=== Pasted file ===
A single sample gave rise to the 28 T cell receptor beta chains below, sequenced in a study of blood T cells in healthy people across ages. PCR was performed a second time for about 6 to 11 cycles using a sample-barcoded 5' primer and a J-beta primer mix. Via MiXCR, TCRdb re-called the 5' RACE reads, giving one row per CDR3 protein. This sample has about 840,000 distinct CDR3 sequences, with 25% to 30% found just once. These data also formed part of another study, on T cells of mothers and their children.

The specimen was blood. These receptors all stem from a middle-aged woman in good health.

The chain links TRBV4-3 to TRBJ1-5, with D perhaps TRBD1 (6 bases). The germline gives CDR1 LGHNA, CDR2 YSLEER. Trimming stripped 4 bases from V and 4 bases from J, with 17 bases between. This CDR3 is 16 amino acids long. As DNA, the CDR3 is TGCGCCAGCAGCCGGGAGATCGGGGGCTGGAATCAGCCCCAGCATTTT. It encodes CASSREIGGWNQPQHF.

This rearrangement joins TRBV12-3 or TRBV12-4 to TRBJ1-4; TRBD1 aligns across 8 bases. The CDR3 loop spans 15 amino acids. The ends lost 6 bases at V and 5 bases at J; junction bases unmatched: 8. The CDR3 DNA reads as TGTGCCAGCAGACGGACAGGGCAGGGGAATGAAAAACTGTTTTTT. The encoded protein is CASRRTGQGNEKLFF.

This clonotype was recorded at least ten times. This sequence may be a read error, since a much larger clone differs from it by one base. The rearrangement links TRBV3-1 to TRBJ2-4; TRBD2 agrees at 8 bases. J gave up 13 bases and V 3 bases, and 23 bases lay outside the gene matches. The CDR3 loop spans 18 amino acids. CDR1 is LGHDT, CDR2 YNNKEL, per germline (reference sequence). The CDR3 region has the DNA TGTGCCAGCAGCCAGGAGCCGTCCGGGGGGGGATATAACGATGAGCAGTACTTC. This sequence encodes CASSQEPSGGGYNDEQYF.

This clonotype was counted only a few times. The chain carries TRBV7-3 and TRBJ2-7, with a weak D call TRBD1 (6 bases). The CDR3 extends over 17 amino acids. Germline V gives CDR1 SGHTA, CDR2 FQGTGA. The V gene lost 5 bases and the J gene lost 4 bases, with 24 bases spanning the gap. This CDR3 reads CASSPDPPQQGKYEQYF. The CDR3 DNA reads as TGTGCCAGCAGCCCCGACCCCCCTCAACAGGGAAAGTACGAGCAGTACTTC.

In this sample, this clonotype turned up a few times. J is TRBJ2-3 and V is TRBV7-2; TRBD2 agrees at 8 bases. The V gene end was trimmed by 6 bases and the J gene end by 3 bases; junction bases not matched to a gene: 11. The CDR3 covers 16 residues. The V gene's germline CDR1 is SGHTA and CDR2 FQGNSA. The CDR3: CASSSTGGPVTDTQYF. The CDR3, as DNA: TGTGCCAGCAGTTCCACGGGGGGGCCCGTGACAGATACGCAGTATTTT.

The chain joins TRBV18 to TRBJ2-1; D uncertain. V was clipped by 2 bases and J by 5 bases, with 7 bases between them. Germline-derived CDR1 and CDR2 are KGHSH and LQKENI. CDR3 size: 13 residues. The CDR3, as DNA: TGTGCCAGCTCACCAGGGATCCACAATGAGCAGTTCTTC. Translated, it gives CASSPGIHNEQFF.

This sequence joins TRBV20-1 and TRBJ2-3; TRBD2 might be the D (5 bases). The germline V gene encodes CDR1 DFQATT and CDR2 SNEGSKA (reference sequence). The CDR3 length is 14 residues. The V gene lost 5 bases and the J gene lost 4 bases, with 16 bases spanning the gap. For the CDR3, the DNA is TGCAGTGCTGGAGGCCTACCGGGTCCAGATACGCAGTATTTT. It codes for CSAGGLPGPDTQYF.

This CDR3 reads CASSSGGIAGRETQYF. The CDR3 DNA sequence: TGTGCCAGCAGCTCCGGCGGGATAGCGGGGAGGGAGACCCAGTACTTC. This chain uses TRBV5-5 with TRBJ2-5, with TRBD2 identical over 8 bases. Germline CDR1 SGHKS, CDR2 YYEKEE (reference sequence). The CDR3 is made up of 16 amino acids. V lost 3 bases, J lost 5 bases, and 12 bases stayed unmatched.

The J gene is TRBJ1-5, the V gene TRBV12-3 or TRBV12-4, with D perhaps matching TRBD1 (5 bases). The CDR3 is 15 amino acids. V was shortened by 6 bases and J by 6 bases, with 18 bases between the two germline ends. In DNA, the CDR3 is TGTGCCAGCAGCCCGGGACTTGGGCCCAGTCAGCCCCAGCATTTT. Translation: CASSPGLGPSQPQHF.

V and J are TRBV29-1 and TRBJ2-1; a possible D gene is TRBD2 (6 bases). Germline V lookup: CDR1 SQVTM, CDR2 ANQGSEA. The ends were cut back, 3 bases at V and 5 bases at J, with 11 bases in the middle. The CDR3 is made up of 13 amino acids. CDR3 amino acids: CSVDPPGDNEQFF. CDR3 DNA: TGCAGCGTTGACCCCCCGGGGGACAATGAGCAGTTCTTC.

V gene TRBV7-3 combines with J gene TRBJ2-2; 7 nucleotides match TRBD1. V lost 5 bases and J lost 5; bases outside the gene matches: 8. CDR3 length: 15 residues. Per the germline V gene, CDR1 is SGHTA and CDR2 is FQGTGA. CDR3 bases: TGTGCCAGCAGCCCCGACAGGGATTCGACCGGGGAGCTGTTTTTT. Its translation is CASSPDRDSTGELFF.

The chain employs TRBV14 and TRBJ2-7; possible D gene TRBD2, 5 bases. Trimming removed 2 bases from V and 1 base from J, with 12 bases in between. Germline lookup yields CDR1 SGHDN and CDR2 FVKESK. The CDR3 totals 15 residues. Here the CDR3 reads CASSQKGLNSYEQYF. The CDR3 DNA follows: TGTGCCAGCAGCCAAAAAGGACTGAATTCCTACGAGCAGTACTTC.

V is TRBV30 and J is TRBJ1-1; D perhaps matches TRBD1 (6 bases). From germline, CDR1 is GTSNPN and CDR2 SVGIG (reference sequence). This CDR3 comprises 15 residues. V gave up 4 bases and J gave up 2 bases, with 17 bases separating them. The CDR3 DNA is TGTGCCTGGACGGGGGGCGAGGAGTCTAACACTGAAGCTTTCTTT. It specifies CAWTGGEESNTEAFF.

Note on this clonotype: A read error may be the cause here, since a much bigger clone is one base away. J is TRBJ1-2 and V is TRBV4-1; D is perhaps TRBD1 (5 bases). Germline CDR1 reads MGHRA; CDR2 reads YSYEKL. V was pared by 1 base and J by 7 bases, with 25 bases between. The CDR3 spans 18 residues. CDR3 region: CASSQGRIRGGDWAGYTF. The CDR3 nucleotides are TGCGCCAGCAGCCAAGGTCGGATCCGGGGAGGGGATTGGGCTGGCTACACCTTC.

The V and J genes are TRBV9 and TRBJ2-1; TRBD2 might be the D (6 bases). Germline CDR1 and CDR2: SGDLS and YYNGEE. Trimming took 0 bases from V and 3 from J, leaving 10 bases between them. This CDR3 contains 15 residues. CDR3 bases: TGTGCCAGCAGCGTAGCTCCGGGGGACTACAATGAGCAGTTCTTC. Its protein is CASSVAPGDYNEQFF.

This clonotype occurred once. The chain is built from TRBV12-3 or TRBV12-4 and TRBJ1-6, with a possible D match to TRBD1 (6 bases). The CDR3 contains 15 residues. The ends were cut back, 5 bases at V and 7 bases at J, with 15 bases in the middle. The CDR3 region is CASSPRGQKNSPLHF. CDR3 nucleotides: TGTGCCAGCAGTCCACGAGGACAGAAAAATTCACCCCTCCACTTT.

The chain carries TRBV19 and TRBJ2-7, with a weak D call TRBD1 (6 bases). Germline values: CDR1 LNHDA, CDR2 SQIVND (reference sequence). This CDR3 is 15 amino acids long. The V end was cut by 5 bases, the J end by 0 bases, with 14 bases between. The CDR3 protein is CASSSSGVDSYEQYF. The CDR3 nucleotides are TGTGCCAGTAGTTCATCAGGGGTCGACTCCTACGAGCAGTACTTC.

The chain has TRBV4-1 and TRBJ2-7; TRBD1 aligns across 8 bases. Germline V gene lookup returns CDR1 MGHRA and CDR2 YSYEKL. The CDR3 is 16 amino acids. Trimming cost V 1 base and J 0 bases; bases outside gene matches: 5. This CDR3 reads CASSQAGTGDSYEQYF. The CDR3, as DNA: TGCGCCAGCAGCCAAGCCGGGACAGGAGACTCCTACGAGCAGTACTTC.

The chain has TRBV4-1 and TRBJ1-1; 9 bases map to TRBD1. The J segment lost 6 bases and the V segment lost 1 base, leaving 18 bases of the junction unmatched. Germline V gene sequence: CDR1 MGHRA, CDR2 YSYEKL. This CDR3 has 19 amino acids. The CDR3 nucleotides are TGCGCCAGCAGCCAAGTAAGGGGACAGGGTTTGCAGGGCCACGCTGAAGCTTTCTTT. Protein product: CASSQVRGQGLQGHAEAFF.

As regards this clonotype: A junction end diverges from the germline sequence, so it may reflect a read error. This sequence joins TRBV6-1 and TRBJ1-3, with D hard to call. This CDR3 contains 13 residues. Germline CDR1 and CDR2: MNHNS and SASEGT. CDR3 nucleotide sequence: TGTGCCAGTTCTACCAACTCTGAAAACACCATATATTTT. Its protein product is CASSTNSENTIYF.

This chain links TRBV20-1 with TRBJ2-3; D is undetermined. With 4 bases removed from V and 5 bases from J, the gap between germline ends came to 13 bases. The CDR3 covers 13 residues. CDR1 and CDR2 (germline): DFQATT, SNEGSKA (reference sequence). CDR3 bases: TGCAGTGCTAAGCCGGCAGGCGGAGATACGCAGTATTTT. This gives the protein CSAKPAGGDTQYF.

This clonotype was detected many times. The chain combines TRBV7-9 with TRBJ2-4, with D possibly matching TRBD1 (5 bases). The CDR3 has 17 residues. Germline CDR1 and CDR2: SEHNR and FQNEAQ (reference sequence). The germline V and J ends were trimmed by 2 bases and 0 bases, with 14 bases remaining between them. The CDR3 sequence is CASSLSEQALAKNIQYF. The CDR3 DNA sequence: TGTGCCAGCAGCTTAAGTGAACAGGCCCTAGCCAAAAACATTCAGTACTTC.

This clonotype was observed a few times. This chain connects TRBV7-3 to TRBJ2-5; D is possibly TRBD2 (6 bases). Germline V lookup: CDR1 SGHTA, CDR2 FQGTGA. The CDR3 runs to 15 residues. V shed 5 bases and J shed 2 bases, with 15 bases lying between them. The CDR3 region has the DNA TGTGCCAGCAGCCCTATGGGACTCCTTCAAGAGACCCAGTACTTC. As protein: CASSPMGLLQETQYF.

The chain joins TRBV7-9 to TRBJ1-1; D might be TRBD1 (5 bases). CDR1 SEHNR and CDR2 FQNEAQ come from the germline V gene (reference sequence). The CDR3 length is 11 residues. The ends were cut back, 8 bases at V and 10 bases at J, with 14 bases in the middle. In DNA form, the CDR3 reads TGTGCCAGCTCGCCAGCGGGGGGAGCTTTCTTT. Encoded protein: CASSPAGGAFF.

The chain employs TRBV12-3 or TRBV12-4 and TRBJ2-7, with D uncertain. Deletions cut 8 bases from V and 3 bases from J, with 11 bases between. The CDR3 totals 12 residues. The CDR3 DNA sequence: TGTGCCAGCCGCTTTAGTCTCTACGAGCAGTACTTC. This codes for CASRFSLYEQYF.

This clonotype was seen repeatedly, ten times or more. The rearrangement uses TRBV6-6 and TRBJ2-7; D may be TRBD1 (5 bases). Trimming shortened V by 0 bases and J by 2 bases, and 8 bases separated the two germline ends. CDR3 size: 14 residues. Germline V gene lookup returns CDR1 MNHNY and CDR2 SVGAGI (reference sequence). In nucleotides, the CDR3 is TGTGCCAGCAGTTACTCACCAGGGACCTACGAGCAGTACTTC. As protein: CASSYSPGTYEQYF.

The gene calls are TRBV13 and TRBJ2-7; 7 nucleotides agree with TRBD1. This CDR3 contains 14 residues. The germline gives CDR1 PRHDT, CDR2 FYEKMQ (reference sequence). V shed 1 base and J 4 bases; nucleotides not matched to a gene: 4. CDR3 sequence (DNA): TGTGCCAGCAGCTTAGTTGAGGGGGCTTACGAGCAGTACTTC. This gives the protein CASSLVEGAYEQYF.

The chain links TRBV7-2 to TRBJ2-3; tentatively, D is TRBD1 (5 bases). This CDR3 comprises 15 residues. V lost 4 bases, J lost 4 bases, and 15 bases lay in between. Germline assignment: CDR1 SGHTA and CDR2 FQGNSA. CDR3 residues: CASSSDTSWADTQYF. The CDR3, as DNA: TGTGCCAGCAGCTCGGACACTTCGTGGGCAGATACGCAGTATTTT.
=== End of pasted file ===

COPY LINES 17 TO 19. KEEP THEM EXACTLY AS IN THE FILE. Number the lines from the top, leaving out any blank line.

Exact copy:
The V and J genes are TRBV9 and TRBJ2-1; TRBD2 might be the D (6 bases). Germline CDR1 and CDR2: SGDLS and YYNGEE. Trimming took 0 bases from V and 3 from J, leaving 10 bases between them. This CDR3 contains 15 residues. CDR3 bases: TGTGCCAGCAGCGTAGCTCCGGGGGACTACAATGAGCAGTTCTTC. Its protein is CASSVAPGDYNEQFF.

This clonotype occurred once. The chain is built from TRBV12-3 or TRBV12-4 and TRBJ1-6, with a possible D match to TRBD1 (6 bases). The CDR3 contains 15 residues. The ends were cut back, 5 bases at V and 7 bases at J, with 15 bases in the middle. The CDR3 region is CASSPRGQKNSPLHF. CDR3 nucleotides: TGTGCCAGCAGTCCACGAGGACAGAAAAATTCACCCCTCCACTTT.

The chain carries TRBV19 and TRBJ2-7, with a weak D call TRBD1 (6 bases). Germline values: CDR1 LNHDA, CDR2 SQIVND (reference sequence). This CDR3 is 15 amino acids long. The V end was cut by 5 bases, the J end by 0 bases, with 14 bases between. The CDR3 protein is CASSSSGVDSYEQYF. The CDR3 nucleotides are TGTGCCAGTAGTTCATCAGGGGTCGACTCCTACGAGCAGTACTTC.